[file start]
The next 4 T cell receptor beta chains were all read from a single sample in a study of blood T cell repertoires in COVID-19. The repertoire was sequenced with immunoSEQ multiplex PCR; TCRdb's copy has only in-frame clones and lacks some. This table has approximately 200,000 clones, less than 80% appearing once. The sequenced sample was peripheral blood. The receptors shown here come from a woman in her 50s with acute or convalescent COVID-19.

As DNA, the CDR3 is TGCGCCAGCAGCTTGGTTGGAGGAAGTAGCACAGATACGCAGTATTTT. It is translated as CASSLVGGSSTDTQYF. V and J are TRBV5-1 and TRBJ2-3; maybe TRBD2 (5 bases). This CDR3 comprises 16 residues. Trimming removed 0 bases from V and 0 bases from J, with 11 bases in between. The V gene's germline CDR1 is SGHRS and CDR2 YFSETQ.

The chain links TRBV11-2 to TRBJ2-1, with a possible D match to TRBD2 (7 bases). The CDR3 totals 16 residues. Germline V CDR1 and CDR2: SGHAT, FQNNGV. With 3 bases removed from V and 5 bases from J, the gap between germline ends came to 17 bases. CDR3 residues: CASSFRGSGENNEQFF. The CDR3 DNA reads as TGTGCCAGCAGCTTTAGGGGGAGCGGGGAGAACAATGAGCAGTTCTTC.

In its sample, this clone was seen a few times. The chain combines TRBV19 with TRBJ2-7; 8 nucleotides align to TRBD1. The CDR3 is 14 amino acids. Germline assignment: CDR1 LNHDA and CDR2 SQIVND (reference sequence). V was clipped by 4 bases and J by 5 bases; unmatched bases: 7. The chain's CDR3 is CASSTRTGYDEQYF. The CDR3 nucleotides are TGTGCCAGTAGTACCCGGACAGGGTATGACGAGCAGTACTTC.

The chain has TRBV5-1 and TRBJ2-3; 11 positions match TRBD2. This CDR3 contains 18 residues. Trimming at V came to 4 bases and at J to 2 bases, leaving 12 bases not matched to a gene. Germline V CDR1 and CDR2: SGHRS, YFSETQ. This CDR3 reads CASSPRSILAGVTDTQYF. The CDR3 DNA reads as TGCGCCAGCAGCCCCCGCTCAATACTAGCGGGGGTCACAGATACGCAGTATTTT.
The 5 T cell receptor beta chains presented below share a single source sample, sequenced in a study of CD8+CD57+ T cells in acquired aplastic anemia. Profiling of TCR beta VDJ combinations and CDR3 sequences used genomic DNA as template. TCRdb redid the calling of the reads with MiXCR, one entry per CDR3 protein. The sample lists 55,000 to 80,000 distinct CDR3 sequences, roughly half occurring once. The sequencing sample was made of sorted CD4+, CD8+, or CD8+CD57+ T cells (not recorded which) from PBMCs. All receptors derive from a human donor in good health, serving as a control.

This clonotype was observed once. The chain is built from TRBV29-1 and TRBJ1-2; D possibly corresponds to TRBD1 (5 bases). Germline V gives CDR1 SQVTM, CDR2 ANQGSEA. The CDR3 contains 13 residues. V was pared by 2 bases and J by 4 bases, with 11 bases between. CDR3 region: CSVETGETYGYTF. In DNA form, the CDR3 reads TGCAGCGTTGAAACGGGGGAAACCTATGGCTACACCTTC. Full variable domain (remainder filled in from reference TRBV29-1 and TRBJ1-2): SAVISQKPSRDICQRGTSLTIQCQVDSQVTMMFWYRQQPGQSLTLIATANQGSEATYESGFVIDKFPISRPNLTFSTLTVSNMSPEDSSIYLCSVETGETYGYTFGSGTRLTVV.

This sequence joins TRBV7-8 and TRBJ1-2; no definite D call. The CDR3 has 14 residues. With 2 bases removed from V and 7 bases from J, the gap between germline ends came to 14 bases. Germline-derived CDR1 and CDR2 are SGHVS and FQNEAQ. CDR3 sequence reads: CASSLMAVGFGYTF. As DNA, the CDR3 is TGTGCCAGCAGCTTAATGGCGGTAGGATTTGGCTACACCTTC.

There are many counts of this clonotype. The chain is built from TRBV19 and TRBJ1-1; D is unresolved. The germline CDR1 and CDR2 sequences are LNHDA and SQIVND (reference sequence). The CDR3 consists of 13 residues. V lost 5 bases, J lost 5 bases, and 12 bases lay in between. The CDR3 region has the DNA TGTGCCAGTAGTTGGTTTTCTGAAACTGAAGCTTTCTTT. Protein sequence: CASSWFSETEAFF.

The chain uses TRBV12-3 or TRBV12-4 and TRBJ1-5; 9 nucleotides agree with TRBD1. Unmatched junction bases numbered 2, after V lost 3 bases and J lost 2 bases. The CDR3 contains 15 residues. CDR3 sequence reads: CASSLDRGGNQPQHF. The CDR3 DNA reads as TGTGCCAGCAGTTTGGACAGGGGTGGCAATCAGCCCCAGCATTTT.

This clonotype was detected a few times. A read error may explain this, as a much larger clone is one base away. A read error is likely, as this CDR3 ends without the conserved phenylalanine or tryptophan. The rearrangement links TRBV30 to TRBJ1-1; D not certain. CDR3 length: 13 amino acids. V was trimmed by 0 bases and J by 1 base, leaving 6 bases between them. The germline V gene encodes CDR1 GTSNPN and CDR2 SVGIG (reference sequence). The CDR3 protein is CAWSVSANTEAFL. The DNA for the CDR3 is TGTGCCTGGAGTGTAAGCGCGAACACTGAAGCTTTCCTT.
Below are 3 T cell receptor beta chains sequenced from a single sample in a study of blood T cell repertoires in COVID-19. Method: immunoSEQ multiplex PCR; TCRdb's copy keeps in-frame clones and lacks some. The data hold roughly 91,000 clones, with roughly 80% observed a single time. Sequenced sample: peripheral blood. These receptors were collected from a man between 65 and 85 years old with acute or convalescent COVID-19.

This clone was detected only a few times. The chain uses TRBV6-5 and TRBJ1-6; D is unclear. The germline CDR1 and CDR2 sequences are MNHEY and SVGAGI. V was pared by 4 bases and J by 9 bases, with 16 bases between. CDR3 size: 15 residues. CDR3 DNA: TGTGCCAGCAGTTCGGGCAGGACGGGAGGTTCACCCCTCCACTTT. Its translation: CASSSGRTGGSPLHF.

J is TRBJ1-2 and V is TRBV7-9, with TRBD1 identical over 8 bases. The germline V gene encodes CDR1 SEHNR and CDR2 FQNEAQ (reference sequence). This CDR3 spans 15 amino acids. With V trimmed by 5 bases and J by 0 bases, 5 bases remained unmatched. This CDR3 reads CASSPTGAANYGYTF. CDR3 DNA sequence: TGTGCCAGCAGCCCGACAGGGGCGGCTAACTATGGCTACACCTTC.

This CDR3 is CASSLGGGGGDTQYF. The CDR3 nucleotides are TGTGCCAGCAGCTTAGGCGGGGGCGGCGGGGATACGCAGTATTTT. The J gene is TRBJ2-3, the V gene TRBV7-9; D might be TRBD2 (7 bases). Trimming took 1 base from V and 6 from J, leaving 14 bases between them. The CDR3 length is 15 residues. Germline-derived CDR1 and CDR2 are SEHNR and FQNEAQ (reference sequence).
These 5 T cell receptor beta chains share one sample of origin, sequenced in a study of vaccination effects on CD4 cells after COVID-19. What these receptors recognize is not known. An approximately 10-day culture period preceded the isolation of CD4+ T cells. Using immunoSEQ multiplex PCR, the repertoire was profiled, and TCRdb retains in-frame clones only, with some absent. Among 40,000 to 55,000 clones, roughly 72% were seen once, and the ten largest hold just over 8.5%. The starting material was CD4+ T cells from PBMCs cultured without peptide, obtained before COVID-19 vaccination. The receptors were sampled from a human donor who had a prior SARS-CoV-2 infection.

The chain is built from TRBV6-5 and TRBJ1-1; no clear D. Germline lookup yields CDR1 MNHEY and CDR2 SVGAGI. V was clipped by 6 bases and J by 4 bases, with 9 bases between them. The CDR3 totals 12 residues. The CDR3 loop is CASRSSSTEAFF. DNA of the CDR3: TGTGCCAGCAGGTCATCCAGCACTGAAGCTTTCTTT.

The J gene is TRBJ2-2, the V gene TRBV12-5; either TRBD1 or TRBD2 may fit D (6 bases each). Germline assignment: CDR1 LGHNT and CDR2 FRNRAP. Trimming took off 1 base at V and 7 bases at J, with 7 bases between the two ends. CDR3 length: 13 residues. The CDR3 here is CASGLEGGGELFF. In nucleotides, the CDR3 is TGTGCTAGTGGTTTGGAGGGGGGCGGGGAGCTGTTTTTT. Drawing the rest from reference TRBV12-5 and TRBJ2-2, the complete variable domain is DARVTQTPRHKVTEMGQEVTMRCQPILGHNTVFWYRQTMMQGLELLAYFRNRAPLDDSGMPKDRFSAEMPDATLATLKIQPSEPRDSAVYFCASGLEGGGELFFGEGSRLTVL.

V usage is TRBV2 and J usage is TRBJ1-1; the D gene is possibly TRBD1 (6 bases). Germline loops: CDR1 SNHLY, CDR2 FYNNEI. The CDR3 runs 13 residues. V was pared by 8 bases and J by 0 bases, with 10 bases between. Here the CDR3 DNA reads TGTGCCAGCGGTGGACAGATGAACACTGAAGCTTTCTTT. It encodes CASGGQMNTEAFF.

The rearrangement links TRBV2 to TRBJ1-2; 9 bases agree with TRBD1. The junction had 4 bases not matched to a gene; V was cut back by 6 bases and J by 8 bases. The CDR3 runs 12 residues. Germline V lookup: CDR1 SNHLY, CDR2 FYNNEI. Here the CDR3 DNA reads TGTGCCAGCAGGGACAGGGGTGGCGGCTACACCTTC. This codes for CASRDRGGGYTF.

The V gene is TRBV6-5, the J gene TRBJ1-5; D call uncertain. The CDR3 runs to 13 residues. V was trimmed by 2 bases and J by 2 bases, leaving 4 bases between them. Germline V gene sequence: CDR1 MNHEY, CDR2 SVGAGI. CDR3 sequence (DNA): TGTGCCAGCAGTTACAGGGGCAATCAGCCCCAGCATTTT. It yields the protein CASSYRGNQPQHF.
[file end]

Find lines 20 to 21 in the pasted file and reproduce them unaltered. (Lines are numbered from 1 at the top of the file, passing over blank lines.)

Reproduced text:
The rearrangement links TRBV2 to TRBJ1-2; 9 bases agree with TRBD1. The junction had 4 bases not matched to a gene; V was cut back by 6 bases and J by 8 bases. The CDR3 runs 12 residues. Germline V lookup: CDR1 SNHLY, CDR2 FYNNEI. Here the CDR3 DNA reads TGTGCCAGCAGGGACAGGGGTGGCGGCTACACCTTC. This codes for CASRDRGGGYTF.

The V gene is TRBV6-5, the J gene TRBJ1-5; D call uncertain. The CDR3 runs to 13 residues. V was trimmed by 2 bases and J by 2 bases, leaving 4 bases between them. Germline V gene sequence: CDR1 MNHEY, CDR2 SVGAGI. CDR3 sequence (DNA): TGTGCCAGCAGTTACAGGGGCAATCAGCCCCAGCATTTT. It yields the protein CASSYRGNQPQHF.